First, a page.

Studying Neanderthal clothing has always been a bit tricky. It’s so old it’s all rotted away. But by looking at other sources of evidence, Collard et al. managed to find differences between human and Neanderthal clothes2.
And it seems that we have the better dress sense, both for survival and fashion2.
Fur is murder
The stone age gets its name from the fact that all the artefacts we have from that period are stone. But that doesn’t mean that’s all they were using, it’s just everything else rot away. This includes any clothing, which makes their attire tad hard to study.
To get around this lack of data researchers have come up with some quite ingenious methods. We can look for technology indicative of clothing manufacture. We can infer what they had to wear to survive in the ice age climate. And sometimes, we can find the trace parts of clothes, like buttons and threaded beads.
Collard et al. have added another method to our repertoire. They figure that clothes had to be made out of something – typically animals, as PETA had yet to be invented. So, by looking at the animal remains at stone age camps, maybe we can infer what sort of clothes they were making2.
Obviously, fur is the big ingredient here. Modern hunter-gatherer groups living in cold regions use stuff like reindeer to make most of their clothing. They also eat the reindeer, so we might just be finding what they found tasty, rather than what they wore2.
However, they did upgrade reindeer fur with smaller animals like Mustelidae (otters, ferrets, etc.). These are used to make fur trim for the clothing, helping trap in heat. Crucially though, people don’t like to eat these animals. So their presence in stone age sites is a clear sign that a group was making fancy clothing with a nice fur trim2.
Neanderthal clothing is crap
So Collard et al. went looking for this sort of animal evidence of fancy clothing. Fortunately, they didn’t have to travel very far as there already is a massive database on the subject, detailing all the animals found at more than 400 archaeological sites from OIS 3 (the time period humans arrived in Europe and Neanderthals went extinct)2.
This investigation revealed some serious differences between human and Neanderthal animal use. For instance, the aforementioned Mustelidae are present at nearly half of all human sites from the period. However, they’re only seen at ~20% of Neanderthal sites. Collard et al. saw this same trend with pretty much every animal that could be used to make fancy clothes2.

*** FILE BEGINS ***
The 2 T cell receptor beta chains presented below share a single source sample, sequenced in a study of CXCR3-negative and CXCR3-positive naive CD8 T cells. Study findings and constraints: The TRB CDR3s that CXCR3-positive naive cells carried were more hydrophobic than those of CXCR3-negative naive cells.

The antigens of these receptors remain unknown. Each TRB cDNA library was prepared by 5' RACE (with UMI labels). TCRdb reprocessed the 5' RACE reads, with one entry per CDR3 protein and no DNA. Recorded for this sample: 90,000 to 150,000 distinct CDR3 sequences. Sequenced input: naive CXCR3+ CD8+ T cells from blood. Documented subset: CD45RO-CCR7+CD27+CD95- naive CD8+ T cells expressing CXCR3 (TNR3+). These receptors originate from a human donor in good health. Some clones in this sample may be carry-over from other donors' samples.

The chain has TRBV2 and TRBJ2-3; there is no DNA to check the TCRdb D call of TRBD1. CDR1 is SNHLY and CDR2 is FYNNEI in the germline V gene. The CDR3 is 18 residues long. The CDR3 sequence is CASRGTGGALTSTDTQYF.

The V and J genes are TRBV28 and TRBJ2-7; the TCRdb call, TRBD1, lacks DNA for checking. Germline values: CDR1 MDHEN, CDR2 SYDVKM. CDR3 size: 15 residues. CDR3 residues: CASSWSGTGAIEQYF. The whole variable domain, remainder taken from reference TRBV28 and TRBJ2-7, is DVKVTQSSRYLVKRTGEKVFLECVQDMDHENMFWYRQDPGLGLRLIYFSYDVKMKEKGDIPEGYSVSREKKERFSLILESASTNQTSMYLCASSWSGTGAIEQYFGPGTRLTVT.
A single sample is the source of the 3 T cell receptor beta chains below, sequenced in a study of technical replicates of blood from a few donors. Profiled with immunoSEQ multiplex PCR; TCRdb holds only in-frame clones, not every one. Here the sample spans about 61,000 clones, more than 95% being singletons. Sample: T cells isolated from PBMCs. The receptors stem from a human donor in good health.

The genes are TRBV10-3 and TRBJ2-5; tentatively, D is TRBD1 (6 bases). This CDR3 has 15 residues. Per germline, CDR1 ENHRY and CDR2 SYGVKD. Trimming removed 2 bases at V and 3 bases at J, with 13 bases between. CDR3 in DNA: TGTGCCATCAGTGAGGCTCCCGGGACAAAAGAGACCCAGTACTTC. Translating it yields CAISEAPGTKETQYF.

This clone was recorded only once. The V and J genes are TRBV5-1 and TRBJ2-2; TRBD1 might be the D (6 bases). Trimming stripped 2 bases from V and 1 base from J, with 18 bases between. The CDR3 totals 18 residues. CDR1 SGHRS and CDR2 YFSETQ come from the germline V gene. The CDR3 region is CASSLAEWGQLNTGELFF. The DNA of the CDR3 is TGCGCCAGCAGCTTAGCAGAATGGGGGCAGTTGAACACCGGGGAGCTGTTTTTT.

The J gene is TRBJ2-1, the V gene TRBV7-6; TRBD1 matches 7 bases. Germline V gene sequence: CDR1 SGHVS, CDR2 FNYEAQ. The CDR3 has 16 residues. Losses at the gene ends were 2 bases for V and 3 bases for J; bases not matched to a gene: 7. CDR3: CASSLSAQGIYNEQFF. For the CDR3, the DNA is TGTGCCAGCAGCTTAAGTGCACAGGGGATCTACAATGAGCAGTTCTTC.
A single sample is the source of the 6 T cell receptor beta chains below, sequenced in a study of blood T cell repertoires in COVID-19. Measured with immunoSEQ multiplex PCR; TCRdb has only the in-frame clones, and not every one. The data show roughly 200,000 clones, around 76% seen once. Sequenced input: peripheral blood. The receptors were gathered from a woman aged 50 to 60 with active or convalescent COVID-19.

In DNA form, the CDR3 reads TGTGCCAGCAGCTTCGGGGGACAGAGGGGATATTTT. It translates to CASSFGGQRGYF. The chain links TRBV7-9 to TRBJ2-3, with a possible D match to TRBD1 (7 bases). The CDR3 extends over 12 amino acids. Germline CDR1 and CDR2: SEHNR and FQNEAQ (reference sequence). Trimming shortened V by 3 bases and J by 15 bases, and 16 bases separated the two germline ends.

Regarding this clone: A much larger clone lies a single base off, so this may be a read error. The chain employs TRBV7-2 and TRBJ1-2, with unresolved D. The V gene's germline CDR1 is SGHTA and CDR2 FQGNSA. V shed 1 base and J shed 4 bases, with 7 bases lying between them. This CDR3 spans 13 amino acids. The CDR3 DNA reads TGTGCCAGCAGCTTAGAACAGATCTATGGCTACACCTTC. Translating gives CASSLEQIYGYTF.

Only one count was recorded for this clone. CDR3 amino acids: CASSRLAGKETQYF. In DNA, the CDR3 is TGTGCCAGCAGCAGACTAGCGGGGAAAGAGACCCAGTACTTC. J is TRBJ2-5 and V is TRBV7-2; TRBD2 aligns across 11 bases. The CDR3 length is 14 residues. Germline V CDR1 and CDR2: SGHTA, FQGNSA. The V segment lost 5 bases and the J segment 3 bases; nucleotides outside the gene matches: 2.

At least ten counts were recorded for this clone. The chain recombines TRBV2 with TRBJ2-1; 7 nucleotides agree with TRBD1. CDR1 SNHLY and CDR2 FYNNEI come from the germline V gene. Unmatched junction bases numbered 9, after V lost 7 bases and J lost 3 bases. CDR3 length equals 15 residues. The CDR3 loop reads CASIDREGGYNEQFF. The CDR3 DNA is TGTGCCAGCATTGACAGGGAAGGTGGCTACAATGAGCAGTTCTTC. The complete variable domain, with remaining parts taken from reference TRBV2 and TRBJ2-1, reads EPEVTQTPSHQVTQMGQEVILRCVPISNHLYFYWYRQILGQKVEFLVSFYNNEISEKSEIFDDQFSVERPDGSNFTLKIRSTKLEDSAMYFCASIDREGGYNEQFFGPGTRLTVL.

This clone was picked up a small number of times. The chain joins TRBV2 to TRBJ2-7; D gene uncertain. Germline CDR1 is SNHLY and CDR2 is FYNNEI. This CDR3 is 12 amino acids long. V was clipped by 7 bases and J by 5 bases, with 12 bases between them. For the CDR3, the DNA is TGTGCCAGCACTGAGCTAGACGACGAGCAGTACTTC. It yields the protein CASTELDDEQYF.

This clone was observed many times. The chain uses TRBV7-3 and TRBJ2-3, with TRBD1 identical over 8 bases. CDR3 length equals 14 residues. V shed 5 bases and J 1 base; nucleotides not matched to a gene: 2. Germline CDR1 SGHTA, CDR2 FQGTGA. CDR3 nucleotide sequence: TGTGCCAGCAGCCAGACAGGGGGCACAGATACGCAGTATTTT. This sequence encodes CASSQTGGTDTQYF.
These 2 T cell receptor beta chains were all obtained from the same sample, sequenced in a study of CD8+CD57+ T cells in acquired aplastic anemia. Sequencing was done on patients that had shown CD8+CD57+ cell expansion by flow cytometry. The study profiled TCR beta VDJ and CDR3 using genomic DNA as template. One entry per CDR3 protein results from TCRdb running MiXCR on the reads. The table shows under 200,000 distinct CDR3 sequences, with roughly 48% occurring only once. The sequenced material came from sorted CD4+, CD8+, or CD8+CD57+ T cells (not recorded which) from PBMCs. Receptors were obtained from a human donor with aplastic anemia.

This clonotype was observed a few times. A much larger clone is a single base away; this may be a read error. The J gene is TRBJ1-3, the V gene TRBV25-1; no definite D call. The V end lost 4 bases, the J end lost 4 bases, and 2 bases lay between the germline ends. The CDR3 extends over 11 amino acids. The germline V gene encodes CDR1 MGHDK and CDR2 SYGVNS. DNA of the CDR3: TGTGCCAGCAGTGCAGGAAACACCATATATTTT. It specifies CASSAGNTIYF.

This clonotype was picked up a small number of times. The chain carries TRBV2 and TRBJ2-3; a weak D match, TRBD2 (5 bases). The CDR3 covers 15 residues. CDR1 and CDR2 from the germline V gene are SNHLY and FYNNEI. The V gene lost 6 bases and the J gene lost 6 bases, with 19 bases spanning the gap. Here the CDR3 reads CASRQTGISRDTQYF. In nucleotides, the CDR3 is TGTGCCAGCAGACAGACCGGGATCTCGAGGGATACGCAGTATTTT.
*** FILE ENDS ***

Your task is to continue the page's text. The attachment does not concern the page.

Now, this doesn’t mean only 20% of Neanderthals were making clothes. Both them and humans still hunted lots of animals with big pelts, like deer. However, the species which could be used to make nice trims were rarer amongst Neanderthals2.
Collard et al. take this to mean Neanderthal clothing was a bit crap. Most of the time, they were only using the larger pelts to make untailored clothes without a nice trim, like ponchos or capes2. This does match with some other evidence as their shoes also seem to have been a bit rubbish.
Neanderthals fight back
However, it is worth noting all of this evidence is rather circumstantial.
What if Neanderthals were using fewer trim species because they were actually making better clothes that lasted longer. If this was the case, the lack of animals was just because they had to replace them less often.
Or perhaps they simply used different animals to make their trim. After all, the expectation of what species = good clothes is based on modern human populations. How do we know Neanderthals were doing the same thing?
Collard et al. acknowledge such issues and others. For instance, we’re dealing with a period of climate flux; where Neanderthals were being forced out of some regions1. Maybe they couldn’t tailor as well in an unfamiliar landscape with unknown resources2. I certainly can’t write blogs as well in such circumstances, and I’m not even facing extinction.
Despite these caveats, this research does lend credence to the there some difference between human clothing and Neanderthal clothing. Hopefully, further research will help narrow down exactly what that was.
But in the meantime, we can be sure of one thing: we both look pretty dapper in modern clothes.
- Hublin, J.J. and Roebroeks, W., 2009. Ebb and flow or regional extinctions? On the character of Neandertal occupation of northern environments. Comptes Rendus Palevol, 8(5), pp.503-509.
- Collard, M., Tarle, L., Sandgathe, D. and Allan, A., 2016. Faunal evidence for a difference in clothing use between Neanderthals and early modern humans in Europe. Journal of Anthropological Archaeology, 44, pp.235-246.